Still the Nancy waited, hoping to be able to rescue more of the crew when daylight returned. But as dawn came, the final act of this tragedy arrived. The Invincible suddenly went down.
Some remaining members of the crew jumped for the ship’s launch, quickly rendering it overloaded. Captain Rennie, the last to leave the ship, also attempted to swim to the launch. It was too late. When he was almost within reach, he was overcome with cold and exhaustion. Those on the launch saw him lift his hands to the sky, place them over his face and sink calmly beneath the water.
This is how Admiral Totty described the last moments of the Invincible in his report for the Court-martial:
At daylight on Tuesday morning, I observed that the Invincible had not a single Boat, either alongside or astern of her, and the tide ran so strong that it was impossible to get the fishing Smack to her, but the moment the tide slacked … she stretched under the Invincible’s stern, endeavouring by all possible means to work up and get alongside of her; but before that could be accomplished the Ship went down in thirteen fathoms Water, and out of 600 persons that belonged to the Invincible they have not been above 190 saved and now living; several who were picked up by the launch died very soon afterwards. I am extremely grieved to inform you that Captain Rennie was among the number of those drowned; by his death the service has lost a truly zealous and intelligent Officer … The horror of the scene at the Moment the Ship went down far exceeds all power of description.
Amongst those who had reached the Nancy or the collier and were landed at Great Yarmouth still more died, probably through exposure to the bitterly cold water of the North Sea. In total, more than 400 were lost, compared to the 256 who died at the Battle of Copenhagen. On his way home from his triumph, Nelson still made time time to visit the men from the Invincible lying injured in Yarmouth hospital.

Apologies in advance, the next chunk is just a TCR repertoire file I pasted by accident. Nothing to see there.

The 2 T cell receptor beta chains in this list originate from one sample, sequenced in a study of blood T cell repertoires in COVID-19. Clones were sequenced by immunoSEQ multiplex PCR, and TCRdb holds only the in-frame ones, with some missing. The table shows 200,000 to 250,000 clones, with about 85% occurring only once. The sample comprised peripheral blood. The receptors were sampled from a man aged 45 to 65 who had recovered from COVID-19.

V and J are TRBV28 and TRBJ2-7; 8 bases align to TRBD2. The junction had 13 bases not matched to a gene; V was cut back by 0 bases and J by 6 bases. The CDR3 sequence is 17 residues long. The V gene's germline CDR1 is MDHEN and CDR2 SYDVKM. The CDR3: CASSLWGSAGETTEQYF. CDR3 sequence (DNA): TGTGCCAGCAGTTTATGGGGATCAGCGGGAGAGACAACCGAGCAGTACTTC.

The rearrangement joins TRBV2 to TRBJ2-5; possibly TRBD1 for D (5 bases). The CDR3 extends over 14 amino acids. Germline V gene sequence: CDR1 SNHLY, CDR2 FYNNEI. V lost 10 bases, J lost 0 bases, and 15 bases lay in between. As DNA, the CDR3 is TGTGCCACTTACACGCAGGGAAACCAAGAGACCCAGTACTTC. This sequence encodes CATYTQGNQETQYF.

For days after the wreck, bodies were washed up all along the coast. Most were brought on carts to Happisburgh churchyard, where they were buried in a huge, unmarked communal grave in unconsecrated ground to the north of the church. Of all those lost, only six received a proper burial in Winterton churchyard.
The only lighter element in this story concerns the many casks that were seen floating on the sea after the wreck. Someone 150 were brought ashore by the customs officers and found to contain brandy. Others escaped to be picked up by delighted villagers; so delighted that many drank themselves into oblivion and one even died from his excesses.
At the Court-martial, it was found that the ship was lost through the ignorance of the two pilots (both of whom were drowned). The conduct of all others on board, from the Admiral down to the youngest cabin boy, was described as ‘highly meritorious’.
That is not quite the end of the story of the Invincible. An attempt to erect a memorial by subscription in the early part of the 20th century failed. Later, the land where the dead were buried was incorporated into the churchyard. Then, in 1988, a trench was dug through the mound that stood there as part of work to improve drainage, and a disordered mass of bones was found less than three feet below the surface. The remains were reburied with proper rites. Ten years later, a simple stone tablet was placed on the site and stands there today, a final recognition of all those who died on HMS Invincible 214 years ago.